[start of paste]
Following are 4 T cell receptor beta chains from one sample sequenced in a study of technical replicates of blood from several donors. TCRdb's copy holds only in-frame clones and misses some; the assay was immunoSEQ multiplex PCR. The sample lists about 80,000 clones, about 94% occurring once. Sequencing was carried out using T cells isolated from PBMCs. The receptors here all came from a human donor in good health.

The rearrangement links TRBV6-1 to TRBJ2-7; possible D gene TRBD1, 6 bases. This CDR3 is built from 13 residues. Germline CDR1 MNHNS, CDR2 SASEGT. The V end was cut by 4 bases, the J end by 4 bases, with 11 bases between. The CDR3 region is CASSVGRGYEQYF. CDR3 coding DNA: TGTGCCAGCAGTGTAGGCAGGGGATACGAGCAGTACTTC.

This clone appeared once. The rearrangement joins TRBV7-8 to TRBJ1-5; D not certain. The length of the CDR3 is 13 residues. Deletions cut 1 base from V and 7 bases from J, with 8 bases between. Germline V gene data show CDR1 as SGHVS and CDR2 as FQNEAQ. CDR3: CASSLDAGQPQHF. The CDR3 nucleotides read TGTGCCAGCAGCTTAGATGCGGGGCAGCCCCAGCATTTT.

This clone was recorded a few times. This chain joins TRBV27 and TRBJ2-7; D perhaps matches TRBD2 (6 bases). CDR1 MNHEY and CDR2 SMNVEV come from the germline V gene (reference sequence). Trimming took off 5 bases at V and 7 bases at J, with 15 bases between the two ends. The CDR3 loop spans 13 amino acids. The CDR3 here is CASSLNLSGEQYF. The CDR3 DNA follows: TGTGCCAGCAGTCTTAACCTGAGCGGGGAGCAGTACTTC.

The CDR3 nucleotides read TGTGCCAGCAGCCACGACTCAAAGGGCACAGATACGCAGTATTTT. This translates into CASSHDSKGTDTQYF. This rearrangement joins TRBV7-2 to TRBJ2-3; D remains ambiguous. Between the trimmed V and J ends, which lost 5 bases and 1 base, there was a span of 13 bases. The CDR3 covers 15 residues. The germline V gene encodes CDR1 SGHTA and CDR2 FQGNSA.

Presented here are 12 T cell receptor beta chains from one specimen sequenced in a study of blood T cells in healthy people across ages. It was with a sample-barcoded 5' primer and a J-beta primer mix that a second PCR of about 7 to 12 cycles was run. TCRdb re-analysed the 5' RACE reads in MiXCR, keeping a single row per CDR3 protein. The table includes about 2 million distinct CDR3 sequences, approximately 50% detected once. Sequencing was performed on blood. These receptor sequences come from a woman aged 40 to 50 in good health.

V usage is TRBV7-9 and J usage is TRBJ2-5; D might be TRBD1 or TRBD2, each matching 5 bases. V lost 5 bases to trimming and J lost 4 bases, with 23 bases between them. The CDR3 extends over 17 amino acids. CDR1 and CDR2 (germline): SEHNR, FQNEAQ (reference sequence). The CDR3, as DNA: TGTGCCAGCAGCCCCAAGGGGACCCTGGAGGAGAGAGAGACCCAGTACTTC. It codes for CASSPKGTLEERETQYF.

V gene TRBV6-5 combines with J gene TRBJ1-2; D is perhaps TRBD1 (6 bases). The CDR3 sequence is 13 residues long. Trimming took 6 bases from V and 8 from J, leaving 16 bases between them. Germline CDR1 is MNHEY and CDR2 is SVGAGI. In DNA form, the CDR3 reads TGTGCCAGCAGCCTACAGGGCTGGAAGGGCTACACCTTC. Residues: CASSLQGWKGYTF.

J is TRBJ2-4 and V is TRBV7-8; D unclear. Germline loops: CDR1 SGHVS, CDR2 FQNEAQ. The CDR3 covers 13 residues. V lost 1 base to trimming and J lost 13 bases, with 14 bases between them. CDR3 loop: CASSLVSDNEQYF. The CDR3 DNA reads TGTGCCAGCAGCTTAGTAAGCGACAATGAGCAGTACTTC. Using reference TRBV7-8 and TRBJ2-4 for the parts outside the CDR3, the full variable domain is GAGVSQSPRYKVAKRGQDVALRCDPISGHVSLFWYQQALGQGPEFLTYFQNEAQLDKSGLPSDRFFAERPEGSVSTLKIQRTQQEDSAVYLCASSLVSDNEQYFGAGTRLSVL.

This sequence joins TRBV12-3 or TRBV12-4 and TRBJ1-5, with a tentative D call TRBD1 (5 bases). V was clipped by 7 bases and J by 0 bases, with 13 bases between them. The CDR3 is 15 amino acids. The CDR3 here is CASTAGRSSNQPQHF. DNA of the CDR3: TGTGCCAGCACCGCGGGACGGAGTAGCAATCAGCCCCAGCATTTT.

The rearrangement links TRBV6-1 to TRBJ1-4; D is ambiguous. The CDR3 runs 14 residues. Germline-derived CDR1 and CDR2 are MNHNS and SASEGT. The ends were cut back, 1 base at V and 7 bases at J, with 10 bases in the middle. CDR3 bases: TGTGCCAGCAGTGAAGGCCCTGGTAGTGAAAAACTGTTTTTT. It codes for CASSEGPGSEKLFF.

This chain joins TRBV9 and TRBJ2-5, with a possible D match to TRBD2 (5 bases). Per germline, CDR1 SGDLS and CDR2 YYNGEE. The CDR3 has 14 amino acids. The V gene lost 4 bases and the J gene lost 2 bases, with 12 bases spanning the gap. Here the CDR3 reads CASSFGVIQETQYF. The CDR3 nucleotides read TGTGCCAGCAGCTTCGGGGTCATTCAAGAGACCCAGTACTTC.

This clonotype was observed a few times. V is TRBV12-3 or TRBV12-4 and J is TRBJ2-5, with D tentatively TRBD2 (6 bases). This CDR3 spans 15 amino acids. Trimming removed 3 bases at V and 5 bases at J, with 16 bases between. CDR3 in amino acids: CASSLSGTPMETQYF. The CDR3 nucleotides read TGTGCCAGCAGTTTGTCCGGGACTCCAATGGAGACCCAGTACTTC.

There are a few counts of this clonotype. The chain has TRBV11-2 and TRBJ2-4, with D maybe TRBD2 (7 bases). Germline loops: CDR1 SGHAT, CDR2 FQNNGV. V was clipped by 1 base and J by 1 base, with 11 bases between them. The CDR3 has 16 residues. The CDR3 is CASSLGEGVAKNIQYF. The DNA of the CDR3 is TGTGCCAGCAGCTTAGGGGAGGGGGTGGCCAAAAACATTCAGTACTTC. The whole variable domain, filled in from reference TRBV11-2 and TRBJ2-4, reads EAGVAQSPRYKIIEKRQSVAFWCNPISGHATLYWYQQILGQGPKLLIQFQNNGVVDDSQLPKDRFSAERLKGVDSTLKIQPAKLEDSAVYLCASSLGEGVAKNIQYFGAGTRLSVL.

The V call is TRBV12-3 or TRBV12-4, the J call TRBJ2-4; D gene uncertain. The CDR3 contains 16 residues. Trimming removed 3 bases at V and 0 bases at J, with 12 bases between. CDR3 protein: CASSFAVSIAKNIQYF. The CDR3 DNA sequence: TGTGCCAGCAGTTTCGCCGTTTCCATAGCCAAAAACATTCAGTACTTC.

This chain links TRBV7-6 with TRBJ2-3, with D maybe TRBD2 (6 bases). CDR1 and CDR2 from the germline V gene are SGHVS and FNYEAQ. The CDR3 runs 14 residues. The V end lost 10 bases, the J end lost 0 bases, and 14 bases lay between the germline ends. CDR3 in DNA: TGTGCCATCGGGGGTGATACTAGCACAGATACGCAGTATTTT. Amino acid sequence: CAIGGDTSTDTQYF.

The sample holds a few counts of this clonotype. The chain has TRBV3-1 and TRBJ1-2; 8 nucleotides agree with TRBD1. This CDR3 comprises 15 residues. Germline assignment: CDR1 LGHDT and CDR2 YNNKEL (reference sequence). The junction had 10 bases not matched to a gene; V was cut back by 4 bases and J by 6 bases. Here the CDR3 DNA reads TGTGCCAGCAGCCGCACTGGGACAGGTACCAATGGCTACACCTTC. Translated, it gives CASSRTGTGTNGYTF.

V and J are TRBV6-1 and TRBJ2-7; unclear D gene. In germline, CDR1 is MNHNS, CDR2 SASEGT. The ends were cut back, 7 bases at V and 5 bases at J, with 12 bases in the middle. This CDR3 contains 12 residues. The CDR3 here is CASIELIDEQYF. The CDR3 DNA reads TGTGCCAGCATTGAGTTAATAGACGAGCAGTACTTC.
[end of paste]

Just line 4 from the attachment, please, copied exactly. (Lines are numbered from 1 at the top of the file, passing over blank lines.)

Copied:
This clone was recorded a few times. This chain joins TRBV27 and TRBJ2-7; D perhaps matches TRBD2 (6 bases). CDR1 MNHEY and CDR2 SMNVEV come from the germline V gene (reference sequence). Trimming took off 5 bases at V and 7 bases at J, with 15 bases between the two ends. The CDR3 loop spans 13 amino acids. The CDR3 here is CASSLNLSGEQYF. The CDR3 DNA follows: TGTGCCAGCAGTCTTAACCTGAGCGGGGAGCAGTACTTC.